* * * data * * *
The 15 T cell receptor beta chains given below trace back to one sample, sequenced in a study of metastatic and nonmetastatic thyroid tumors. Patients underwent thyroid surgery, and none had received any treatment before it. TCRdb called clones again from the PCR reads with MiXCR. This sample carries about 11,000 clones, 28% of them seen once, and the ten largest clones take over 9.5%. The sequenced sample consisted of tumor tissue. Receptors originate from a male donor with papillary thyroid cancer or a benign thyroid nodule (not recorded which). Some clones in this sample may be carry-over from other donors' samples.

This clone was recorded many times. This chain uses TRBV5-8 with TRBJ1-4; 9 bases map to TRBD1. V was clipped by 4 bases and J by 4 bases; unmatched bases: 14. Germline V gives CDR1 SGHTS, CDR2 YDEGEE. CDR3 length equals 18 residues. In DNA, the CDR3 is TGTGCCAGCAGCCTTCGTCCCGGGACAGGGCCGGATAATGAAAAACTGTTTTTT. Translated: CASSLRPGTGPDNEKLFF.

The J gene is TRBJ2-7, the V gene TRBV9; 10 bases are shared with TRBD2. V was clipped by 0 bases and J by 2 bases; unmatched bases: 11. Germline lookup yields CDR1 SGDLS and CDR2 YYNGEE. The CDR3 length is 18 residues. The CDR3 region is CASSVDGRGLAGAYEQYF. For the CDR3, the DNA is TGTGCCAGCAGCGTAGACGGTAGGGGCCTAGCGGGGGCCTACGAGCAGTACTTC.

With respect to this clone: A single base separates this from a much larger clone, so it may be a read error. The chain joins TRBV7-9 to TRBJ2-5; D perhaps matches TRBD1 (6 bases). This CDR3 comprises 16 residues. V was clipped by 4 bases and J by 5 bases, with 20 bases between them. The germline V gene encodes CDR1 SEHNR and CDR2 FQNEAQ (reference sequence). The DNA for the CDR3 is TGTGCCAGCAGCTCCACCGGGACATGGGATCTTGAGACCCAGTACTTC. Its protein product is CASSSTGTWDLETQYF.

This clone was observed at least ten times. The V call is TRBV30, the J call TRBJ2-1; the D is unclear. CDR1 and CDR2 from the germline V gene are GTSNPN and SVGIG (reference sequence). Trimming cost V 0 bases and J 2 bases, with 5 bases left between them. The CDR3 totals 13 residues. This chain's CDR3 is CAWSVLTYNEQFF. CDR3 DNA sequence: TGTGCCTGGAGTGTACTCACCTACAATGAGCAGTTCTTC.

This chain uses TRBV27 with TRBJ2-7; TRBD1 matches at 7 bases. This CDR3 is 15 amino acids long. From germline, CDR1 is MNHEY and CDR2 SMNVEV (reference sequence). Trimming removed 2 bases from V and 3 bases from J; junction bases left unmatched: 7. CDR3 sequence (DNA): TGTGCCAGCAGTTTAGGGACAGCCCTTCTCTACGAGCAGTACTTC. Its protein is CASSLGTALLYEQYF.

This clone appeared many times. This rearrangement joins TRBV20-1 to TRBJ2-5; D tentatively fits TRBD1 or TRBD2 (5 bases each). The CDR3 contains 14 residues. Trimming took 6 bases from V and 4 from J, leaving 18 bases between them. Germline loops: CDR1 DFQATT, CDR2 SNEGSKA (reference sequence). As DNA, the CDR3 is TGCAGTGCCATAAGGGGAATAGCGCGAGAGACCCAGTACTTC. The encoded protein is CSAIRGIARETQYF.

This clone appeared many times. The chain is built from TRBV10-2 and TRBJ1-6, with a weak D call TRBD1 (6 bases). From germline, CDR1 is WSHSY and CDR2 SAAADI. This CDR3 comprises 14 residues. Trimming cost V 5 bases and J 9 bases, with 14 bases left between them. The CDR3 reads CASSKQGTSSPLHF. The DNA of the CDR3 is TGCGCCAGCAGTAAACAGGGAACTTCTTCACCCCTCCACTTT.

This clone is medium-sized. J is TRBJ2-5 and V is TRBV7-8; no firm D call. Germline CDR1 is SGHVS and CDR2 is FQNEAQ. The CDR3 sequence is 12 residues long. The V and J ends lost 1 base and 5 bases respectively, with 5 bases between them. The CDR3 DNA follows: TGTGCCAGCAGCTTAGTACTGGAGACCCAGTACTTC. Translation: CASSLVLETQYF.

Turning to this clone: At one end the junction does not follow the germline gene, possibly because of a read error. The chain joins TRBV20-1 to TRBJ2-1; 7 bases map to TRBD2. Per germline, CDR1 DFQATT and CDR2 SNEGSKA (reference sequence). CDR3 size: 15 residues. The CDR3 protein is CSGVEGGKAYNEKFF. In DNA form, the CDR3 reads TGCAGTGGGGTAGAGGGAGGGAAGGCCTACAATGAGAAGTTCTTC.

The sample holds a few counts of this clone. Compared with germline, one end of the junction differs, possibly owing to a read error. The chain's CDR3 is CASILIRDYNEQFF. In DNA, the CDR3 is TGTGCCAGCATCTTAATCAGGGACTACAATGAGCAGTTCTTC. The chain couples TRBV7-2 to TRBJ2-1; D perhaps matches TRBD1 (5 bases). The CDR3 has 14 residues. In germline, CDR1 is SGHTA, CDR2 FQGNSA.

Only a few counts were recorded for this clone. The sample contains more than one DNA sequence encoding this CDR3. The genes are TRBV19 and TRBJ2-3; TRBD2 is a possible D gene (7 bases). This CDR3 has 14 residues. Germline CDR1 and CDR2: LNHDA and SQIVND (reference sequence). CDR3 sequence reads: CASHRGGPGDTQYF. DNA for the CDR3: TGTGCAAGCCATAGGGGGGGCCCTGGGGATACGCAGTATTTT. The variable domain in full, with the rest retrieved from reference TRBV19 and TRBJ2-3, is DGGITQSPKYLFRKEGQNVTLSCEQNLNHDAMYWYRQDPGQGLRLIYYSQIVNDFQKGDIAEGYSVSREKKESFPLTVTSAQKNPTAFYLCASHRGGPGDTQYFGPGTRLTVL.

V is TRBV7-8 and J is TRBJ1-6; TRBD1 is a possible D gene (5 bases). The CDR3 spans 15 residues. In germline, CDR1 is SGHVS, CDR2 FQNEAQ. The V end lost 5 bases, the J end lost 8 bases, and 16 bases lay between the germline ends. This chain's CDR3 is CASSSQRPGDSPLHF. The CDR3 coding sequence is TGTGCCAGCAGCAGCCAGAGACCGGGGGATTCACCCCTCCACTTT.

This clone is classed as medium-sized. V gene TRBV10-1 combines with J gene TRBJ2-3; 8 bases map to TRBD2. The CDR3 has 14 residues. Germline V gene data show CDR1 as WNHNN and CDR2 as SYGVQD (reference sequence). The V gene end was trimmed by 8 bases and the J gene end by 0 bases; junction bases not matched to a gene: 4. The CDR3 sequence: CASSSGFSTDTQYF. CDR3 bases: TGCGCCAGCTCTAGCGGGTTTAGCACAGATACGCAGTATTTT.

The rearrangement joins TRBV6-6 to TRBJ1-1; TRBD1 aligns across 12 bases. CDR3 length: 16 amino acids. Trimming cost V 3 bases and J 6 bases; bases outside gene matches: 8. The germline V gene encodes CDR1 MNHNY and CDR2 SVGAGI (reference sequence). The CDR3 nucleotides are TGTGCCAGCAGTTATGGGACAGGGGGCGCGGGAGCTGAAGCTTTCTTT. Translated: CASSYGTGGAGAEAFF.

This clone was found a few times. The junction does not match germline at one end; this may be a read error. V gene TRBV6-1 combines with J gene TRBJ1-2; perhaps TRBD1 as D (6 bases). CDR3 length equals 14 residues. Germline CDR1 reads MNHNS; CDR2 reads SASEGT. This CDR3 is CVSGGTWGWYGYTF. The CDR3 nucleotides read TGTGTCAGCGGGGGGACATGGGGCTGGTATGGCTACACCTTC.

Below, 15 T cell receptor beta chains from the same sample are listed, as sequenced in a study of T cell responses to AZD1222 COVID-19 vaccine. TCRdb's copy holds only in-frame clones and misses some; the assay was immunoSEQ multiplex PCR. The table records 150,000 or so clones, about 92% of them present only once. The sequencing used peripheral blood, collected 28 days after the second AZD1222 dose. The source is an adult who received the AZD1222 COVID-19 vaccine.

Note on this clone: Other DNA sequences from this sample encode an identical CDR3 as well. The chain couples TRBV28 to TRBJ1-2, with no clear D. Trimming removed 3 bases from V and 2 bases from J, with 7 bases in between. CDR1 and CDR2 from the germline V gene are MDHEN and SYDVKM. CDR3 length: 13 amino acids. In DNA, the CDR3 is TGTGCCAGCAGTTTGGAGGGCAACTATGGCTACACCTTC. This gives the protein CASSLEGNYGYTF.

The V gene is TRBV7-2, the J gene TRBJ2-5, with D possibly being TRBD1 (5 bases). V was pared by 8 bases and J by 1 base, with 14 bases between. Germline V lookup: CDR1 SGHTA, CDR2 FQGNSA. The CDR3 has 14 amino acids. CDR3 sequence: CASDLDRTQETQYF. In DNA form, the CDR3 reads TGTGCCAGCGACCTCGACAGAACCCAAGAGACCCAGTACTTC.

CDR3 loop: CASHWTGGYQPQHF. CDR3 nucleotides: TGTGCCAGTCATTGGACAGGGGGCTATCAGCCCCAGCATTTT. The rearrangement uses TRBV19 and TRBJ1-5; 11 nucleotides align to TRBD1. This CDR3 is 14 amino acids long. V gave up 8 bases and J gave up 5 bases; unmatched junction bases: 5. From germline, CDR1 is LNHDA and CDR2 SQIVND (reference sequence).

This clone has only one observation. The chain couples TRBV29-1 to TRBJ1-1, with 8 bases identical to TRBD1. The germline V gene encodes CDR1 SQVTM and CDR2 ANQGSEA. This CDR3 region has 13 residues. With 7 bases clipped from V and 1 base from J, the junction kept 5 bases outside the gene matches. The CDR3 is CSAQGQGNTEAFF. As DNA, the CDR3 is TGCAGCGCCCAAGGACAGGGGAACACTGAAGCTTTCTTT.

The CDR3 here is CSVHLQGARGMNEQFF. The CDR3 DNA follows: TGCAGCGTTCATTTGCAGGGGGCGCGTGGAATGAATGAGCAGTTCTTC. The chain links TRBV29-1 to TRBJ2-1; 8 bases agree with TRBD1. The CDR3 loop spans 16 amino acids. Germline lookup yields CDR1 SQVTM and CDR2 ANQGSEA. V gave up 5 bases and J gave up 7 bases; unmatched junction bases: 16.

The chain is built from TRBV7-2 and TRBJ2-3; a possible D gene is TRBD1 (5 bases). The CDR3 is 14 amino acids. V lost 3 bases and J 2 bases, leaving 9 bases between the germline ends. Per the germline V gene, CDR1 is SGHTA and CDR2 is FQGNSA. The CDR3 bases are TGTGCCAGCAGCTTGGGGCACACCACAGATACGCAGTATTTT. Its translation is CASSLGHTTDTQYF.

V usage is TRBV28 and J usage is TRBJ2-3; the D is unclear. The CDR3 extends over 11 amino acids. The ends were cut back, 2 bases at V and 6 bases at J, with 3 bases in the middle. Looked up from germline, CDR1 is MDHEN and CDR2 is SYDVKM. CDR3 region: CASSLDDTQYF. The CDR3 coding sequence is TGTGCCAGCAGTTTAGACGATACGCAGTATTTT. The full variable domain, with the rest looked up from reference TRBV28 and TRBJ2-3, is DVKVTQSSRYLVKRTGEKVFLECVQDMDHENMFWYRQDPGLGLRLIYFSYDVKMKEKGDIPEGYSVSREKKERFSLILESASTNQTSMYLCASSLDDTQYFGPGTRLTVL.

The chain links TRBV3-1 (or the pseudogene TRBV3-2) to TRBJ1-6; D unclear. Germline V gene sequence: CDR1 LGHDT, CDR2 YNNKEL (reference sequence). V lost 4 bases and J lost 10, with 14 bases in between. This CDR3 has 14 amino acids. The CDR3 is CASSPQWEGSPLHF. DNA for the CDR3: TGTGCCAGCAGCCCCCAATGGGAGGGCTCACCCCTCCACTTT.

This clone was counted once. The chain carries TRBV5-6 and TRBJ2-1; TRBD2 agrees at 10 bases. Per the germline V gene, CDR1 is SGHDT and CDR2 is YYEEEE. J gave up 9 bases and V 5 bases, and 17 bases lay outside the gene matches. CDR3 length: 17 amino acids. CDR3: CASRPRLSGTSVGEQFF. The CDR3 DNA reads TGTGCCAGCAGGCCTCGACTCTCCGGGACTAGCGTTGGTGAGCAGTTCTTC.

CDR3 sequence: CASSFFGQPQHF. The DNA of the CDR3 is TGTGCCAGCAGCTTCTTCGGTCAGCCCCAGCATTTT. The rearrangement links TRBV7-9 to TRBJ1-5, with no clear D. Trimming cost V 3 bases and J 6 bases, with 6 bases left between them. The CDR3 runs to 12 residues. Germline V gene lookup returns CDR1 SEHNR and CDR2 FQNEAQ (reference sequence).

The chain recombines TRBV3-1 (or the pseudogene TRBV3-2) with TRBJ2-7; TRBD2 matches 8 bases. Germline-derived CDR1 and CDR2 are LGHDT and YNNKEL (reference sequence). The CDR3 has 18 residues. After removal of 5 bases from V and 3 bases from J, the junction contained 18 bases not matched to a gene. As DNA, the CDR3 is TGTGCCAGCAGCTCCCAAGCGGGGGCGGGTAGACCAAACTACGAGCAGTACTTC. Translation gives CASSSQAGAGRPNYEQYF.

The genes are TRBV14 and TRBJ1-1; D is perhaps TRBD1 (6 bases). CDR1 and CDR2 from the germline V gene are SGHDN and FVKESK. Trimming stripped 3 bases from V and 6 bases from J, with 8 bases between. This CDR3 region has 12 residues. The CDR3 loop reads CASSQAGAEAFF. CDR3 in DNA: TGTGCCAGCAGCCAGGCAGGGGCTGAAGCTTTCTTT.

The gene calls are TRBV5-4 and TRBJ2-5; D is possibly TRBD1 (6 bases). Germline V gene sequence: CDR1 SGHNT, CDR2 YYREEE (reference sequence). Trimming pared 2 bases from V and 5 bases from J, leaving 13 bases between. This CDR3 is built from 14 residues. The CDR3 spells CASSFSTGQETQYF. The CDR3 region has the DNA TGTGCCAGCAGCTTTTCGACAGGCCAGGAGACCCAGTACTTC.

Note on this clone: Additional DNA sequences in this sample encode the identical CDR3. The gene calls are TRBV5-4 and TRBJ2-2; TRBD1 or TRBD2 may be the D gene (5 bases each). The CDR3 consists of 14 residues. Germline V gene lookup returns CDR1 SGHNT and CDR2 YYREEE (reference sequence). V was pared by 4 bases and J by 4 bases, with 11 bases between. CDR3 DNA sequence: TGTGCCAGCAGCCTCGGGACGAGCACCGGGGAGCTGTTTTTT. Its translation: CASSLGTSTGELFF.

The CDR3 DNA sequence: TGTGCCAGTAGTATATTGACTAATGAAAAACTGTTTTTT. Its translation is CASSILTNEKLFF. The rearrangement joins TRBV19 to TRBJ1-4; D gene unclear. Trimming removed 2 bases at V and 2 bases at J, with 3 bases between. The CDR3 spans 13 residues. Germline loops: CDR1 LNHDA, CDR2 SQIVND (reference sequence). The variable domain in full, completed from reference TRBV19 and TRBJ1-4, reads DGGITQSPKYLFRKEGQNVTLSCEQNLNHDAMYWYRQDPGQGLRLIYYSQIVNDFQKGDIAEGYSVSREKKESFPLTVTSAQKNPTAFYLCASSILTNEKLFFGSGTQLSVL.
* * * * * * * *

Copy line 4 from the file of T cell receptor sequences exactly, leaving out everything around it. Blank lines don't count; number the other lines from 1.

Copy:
With respect to this clone: A single base separates this from a much larger clone, so it may be a read error. The chain joins TRBV7-9 to TRBJ2-5; D perhaps matches TRBD1 (6 bases). This CDR3 comprises 16 residues. V was clipped by 4 bases and J by 5 bases, with 20 bases between them. The germline V gene encodes CDR1 SEHNR and CDR2 FQNEAQ (reference sequence). The DNA for the CDR3 is TGTGCCAGCAGCTCCACCGGGACATGGGATCTTGAGACCCAGTACTTC. Its protein product is CASSSTGTWDLETQYF.